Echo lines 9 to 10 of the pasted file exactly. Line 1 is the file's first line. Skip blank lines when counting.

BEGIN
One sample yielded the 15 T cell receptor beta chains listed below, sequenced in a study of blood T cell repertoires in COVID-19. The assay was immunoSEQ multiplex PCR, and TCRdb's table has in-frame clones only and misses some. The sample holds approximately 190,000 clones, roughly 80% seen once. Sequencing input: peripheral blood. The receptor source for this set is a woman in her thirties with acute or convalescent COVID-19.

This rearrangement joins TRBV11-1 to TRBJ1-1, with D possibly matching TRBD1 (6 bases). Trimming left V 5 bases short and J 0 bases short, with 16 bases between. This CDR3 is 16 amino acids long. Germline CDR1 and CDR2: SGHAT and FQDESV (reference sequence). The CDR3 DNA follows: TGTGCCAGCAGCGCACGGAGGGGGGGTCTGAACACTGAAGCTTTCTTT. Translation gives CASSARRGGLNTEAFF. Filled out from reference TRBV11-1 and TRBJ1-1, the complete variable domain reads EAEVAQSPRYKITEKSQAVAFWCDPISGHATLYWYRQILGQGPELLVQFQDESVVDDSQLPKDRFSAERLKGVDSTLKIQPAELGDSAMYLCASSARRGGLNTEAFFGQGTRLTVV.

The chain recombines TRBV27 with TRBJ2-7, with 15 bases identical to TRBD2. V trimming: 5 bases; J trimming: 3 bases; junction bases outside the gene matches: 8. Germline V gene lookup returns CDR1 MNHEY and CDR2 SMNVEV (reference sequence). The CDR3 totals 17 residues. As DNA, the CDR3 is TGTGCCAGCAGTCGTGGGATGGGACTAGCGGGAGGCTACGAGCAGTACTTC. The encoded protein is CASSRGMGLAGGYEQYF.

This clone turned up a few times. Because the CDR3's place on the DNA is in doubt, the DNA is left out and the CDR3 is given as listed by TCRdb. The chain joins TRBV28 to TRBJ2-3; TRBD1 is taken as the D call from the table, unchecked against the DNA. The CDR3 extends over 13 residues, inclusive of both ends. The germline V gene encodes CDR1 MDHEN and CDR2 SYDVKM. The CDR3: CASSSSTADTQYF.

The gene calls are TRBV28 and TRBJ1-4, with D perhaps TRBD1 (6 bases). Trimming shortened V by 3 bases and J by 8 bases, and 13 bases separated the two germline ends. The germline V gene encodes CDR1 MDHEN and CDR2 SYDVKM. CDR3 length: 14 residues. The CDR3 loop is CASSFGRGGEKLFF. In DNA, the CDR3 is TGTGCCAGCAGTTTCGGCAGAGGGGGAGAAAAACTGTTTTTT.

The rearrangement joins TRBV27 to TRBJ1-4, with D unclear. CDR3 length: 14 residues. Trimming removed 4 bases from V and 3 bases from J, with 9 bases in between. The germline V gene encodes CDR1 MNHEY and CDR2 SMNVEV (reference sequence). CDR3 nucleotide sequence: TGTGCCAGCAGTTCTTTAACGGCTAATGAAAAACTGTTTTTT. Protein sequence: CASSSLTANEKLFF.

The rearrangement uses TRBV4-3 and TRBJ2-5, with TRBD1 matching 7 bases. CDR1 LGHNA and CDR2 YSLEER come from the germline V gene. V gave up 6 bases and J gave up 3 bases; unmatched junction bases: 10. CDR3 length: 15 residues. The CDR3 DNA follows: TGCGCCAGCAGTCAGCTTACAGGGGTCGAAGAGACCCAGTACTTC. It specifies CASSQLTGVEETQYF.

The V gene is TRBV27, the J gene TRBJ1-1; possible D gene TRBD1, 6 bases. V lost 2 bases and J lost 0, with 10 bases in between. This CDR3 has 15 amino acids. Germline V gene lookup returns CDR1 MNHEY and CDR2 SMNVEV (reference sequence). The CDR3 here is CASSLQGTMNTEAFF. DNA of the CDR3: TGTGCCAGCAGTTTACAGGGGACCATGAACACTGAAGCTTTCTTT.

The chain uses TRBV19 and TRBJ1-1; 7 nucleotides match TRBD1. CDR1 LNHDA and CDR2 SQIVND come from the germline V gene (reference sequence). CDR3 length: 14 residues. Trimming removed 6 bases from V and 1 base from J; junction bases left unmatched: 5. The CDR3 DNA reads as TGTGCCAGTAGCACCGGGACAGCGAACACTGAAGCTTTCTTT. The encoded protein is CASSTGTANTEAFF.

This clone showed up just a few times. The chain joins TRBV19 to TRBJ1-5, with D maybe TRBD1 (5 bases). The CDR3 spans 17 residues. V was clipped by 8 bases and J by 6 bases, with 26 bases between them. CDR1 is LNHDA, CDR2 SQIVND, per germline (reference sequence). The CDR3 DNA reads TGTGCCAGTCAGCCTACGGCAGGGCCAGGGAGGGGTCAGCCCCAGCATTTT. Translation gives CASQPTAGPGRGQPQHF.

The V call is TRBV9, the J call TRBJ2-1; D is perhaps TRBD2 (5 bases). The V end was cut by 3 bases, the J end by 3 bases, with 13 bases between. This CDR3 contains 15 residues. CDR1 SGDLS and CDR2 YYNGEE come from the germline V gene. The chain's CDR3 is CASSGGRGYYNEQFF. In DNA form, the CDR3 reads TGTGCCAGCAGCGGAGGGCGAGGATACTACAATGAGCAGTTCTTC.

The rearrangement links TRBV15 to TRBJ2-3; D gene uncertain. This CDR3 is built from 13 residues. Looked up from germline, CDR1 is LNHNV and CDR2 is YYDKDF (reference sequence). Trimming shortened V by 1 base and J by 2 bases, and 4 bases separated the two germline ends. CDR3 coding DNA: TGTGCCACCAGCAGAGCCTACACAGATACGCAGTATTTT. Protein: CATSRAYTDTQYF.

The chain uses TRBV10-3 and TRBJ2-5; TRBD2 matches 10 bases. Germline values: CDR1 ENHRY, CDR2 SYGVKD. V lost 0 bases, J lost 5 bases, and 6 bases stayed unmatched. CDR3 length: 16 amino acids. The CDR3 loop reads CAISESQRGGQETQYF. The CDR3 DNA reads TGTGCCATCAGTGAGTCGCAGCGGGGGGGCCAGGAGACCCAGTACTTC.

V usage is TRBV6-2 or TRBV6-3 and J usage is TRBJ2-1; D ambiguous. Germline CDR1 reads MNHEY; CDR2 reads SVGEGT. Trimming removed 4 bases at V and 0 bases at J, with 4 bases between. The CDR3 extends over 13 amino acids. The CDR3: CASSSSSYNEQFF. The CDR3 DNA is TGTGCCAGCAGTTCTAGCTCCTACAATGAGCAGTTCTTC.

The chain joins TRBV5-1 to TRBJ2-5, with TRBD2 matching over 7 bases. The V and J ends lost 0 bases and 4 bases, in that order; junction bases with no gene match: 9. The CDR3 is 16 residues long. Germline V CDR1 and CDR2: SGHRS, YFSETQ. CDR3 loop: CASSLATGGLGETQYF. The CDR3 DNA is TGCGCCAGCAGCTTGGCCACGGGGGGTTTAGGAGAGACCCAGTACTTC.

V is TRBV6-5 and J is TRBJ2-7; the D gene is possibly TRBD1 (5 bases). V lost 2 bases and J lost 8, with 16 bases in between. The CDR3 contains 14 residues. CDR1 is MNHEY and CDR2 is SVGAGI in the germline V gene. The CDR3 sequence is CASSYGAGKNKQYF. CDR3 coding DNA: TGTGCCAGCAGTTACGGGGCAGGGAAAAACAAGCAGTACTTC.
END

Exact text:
The chain uses TRBV19 and TRBJ1-1; 7 nucleotides match TRBD1. CDR1 LNHDA and CDR2 SQIVND come from the germline V gene (reference sequence). CDR3 length: 14 residues. Trimming removed 6 bases from V and 1 base from J; junction bases left unmatched: 5. The CDR3 DNA reads as TGTGCCAGTAGCACCGGGACAGCGAACACTGAAGCTTTCTTT. The encoded protein is CASSTGTANTEAFF.

This clone showed up just a few times. The chain joins TRBV19 to TRBJ1-5, with D maybe TRBD1 (5 bases). The CDR3 spans 17 residues. V was clipped by 8 bases and J by 6 bases, with 26 bases between them. CDR1 is LNHDA, CDR2 SQIVND, per germline (reference sequence). The CDR3 DNA reads TGTGCCAGTCAGCCTACGGCAGGGCCAGGGAGGGGTCAGCCCCAGCATTTT. Translation gives CASQPTAGPGRGQPQHF.